Since 2003, when Major League Baseball began awarding home-field advantage in the World Series to the league that won that year's All-Star Game, home-field advantage in the World Series has been nonexistent.
In those eight seasons, the team with home-field advantage has a record of four wins and four losses. This year's World Series, however, offers the possibility of both teams benefiting dramatically from home-field advantage at their own parks.
St. Louis Cardinals
In this year's Series, home-field advantage belongs to the St. Louis Cardinals, thanks to the National League's 5-1 victory in the All-Star Game.
The Cardinals didn't benefit in games played in Busch Stadium this year; the Cards were 45-36 both at home and on the road. Yet they will still find one significant advantage over the Rangers in games played in St. Louis: the lack of a designated hitter.
Every National League team has some degree of advantage over their American League opponent when a game is played without the designated hitter.
National League pitchers get a far greater number of at bats during the regular season, and thus they are better prepared to bat in the postseason.
What makes the Rangers pitchers particularly vulnerable is their young age and lack of experience with major league hitting.
Four pitchers have started games this postseason for Texas: C.J. Wilson, Colby Lewis, Derek Holland and Matt Harrison. The four pitchers combined have only 40 career at-bats, and this season they have only 21.
By comparison, the Cardinals least-experienced starting pitcher, Jake Westbrook, has 86 career at-bats, while Chris Carpenter leads the team with 433.
The greater experience held by the Cardinals pitchers in batting give them a small but important advantage over the Rangers.
The Cardinals will also not have to contend with the difficult decision the Rangers must race: what to do with designated hitter Michael Young. Though Young has not had a particularly noteworthy postseason, he is coming off of a season in which he batted .338 with 11 home runs.
Young is capable of playing in the field at several positions, but the Rangers will have to decide which of their players to bench during games in St. Louis.
The Cards will face no such difficulty, and will benefit from adding one of the hitters from their deep bench during games in Texas. This problem is not unique to the Rangers, but is faced by every American League team that makes it to the World Series.
Unlike the Cardinals, the Rangers have gained a significant advantage over their opponents when playing in Arlington. The Rangers, a respectable 44-37 on the road, jumped to 52-29 when playing at home. The team has also scored 39.5 percent more runs at home than on the road, or 1.74 more runs per game.
The Cardinals, by contrast, actually scored far more runs on the road than they did at home, a result of Busch Stadium favoring pitchers.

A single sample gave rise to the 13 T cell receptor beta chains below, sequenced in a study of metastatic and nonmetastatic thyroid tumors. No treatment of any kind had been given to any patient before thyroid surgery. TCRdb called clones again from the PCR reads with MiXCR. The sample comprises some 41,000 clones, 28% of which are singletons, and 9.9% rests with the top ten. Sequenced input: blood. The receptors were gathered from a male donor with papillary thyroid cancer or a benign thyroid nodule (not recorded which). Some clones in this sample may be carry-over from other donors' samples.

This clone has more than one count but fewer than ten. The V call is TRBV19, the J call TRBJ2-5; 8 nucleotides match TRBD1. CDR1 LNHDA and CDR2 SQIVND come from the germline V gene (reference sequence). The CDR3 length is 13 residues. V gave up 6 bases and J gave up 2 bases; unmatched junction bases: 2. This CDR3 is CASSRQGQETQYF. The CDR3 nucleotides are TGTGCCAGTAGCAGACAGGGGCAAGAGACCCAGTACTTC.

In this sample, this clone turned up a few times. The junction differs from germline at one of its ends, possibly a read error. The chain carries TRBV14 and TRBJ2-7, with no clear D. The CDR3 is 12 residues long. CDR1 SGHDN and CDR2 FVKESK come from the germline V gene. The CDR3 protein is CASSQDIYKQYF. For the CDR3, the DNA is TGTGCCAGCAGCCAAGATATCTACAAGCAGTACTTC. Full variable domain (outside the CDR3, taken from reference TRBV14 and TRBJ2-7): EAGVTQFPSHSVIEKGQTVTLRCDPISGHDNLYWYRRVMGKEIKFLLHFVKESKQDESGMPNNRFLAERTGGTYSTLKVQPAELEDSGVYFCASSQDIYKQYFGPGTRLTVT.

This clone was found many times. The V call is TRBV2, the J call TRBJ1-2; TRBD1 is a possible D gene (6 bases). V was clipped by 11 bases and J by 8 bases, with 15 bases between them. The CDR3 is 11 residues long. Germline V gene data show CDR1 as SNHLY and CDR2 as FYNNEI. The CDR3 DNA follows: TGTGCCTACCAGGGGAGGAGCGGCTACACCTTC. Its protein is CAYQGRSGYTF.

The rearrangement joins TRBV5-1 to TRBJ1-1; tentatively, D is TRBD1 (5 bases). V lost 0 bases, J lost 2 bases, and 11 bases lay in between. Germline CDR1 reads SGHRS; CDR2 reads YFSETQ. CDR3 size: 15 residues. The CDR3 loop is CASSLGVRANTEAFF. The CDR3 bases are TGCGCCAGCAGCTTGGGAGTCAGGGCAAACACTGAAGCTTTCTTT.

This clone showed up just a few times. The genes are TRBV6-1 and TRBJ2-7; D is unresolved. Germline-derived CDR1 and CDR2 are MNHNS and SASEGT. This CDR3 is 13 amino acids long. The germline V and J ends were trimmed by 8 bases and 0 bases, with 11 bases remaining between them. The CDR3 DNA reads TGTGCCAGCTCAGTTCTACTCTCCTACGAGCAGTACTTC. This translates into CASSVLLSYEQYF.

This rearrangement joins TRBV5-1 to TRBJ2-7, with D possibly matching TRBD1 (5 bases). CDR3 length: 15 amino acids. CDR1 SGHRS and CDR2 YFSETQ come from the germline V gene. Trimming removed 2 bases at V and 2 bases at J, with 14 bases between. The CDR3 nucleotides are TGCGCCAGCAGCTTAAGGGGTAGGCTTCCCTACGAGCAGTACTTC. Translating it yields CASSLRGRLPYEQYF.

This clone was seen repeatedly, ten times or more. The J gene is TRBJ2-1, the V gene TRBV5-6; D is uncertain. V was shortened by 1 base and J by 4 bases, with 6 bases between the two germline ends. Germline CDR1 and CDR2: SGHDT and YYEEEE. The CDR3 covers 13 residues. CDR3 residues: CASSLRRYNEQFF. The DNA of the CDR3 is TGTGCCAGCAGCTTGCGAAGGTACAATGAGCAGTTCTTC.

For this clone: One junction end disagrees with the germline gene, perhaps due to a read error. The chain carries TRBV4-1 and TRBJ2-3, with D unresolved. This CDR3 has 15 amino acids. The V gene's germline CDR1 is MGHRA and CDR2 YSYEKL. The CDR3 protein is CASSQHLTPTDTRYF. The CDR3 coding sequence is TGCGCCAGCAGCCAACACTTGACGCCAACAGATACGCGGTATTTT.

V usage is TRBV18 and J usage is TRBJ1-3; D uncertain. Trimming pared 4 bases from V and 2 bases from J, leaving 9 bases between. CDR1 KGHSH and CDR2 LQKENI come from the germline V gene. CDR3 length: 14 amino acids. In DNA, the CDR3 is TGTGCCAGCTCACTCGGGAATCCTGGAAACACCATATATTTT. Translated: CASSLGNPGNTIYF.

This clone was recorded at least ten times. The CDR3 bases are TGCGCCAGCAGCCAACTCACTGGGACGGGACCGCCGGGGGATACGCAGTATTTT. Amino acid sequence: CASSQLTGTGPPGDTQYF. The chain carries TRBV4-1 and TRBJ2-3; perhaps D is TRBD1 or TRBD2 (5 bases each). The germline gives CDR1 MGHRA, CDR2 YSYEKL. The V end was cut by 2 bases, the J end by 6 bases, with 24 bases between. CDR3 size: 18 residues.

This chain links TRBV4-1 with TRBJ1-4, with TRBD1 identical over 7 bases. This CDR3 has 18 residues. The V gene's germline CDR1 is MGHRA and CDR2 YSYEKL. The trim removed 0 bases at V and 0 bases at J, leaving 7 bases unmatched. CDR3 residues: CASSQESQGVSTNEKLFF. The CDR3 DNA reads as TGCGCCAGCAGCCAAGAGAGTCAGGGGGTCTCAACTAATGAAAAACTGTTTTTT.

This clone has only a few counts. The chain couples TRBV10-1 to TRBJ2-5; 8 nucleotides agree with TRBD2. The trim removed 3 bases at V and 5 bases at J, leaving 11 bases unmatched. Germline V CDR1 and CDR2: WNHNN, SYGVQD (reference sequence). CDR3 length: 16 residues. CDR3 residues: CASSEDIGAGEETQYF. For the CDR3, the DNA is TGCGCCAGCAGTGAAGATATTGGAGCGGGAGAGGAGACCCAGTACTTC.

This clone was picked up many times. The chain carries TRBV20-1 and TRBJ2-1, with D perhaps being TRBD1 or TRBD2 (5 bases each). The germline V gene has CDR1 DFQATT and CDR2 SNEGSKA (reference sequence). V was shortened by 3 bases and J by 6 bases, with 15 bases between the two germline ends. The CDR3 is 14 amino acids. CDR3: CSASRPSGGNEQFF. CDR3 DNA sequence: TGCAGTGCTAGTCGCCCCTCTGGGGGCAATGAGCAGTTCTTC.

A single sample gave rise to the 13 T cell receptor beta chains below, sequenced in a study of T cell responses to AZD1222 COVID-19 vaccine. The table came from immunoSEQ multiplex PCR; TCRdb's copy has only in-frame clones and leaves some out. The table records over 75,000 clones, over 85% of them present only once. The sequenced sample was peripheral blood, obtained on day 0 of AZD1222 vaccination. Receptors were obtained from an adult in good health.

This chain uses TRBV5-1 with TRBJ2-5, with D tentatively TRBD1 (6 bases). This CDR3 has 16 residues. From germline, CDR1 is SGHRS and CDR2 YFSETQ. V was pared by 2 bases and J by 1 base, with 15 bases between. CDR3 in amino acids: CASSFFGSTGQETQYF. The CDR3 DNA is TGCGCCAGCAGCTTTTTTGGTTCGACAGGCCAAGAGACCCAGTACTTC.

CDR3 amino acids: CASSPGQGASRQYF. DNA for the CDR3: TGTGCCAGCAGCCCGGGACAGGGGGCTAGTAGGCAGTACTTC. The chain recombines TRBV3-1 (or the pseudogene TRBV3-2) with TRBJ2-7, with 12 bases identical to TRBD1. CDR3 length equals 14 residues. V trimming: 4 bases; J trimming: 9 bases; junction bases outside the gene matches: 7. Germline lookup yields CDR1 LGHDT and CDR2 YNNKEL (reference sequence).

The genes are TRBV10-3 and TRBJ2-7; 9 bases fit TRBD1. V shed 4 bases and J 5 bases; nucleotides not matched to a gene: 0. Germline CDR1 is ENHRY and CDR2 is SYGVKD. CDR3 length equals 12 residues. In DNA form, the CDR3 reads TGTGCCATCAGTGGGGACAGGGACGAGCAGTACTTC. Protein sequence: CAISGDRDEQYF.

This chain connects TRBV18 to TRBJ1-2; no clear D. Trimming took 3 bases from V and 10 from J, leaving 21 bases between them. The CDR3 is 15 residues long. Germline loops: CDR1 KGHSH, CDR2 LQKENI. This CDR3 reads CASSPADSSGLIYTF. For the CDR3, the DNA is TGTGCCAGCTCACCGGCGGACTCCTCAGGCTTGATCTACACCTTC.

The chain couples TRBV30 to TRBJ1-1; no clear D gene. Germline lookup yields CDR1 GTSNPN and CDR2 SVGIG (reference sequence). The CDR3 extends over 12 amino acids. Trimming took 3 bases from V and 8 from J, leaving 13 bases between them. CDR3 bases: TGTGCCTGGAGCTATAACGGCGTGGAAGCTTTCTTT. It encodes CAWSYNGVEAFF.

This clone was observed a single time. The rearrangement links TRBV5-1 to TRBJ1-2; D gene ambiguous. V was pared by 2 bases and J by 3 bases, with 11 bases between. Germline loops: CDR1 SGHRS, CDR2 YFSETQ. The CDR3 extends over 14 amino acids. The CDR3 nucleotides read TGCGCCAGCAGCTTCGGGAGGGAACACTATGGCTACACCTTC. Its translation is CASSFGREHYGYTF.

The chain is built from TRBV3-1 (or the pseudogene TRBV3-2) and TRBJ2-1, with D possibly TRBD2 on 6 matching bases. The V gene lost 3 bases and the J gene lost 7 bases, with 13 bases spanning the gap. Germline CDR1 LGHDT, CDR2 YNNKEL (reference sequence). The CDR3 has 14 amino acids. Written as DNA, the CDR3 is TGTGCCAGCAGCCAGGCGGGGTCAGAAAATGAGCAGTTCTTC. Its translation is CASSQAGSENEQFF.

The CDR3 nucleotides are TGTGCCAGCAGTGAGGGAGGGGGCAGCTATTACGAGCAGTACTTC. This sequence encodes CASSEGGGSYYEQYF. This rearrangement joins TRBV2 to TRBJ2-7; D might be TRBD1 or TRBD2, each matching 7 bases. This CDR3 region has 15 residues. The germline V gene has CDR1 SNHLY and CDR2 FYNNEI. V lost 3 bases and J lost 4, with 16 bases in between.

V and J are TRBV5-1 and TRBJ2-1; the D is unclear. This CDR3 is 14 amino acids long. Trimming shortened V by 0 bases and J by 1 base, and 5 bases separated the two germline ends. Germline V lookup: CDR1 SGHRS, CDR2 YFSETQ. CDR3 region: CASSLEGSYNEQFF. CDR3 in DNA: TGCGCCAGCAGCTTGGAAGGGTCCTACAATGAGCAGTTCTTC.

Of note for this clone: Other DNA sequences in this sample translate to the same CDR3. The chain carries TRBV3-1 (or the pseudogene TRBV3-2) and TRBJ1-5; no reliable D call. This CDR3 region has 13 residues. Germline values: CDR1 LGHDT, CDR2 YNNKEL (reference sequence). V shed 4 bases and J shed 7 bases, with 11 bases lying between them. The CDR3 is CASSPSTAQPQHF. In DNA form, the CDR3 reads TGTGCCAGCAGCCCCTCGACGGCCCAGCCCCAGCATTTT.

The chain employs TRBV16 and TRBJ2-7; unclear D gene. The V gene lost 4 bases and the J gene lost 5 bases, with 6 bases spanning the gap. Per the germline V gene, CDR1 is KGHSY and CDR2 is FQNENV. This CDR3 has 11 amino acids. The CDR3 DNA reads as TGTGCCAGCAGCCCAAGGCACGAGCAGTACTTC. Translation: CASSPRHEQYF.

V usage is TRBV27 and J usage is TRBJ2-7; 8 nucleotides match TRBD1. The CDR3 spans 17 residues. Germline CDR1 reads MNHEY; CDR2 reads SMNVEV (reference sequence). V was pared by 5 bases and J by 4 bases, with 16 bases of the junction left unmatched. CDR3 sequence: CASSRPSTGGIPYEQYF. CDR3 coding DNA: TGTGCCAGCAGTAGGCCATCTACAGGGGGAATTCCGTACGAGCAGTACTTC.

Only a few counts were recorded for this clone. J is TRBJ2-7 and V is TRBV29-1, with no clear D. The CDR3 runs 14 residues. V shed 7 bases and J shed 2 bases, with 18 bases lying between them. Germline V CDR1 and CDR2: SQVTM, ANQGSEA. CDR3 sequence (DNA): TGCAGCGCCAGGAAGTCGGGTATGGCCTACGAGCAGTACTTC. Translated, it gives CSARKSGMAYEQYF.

Though the Rangers actually allow more runs to score at home than on the road (for example, ace C.J. Wilson's ERA at home is 3.69, while on the road he is 2.31), that number is dwarfed by the offensive surge the Rangers experience at home.
For home games in 2011, the Rangers averaged 6.15 runs per game scored while allowing an average of 4.91. On the road, the Rangers averaged 4.41 runs scored, while allowing 3.44.
The Cardinals, meanwhile, scored an average of 4.32 runs per game at home while allowing 4.16. On the road, the Cards scored 5.09 runs per game while allowing 4.38 runs per game.
These numbers indicate that the Rangers are likely to score somewhere between 4.38 and 6.15 runs per game at home and allow between 4.91 and 5.09 runs. The Cardinals, on the other hand, are likely to score between 3.44 and 4.32 runs while allowing between 4.41 and 4.38 runs.
This gives the Rangers an average win of 5.265 runs to 5.0 runs at home, and the Cardinals an average loss of 3.88-4.40 in St. Louis.
Thus, though the Rangers advantage at home over the Cardinals is only slight, the Cardinals actually are at a disadvantage in St. Louis.
Predicting who will have a greater home-field advantage in the World Series is tricky, as recent history suggests that home-field advantage has been far from decisive when all the marbles are up for grabs.
While the Rangers have dominated in their home stadium far more than the Cardinals have this year, the advantage the Cards have in their experience of playing without a designated hitter will benefit them as it does every National League that plays in the World Series.
Both teams have an advantage at home, but the overall difference is insignificant enough that the best team should win the World Series, not necessarily the team with the home-field advantage.
Isn't that the way it should be?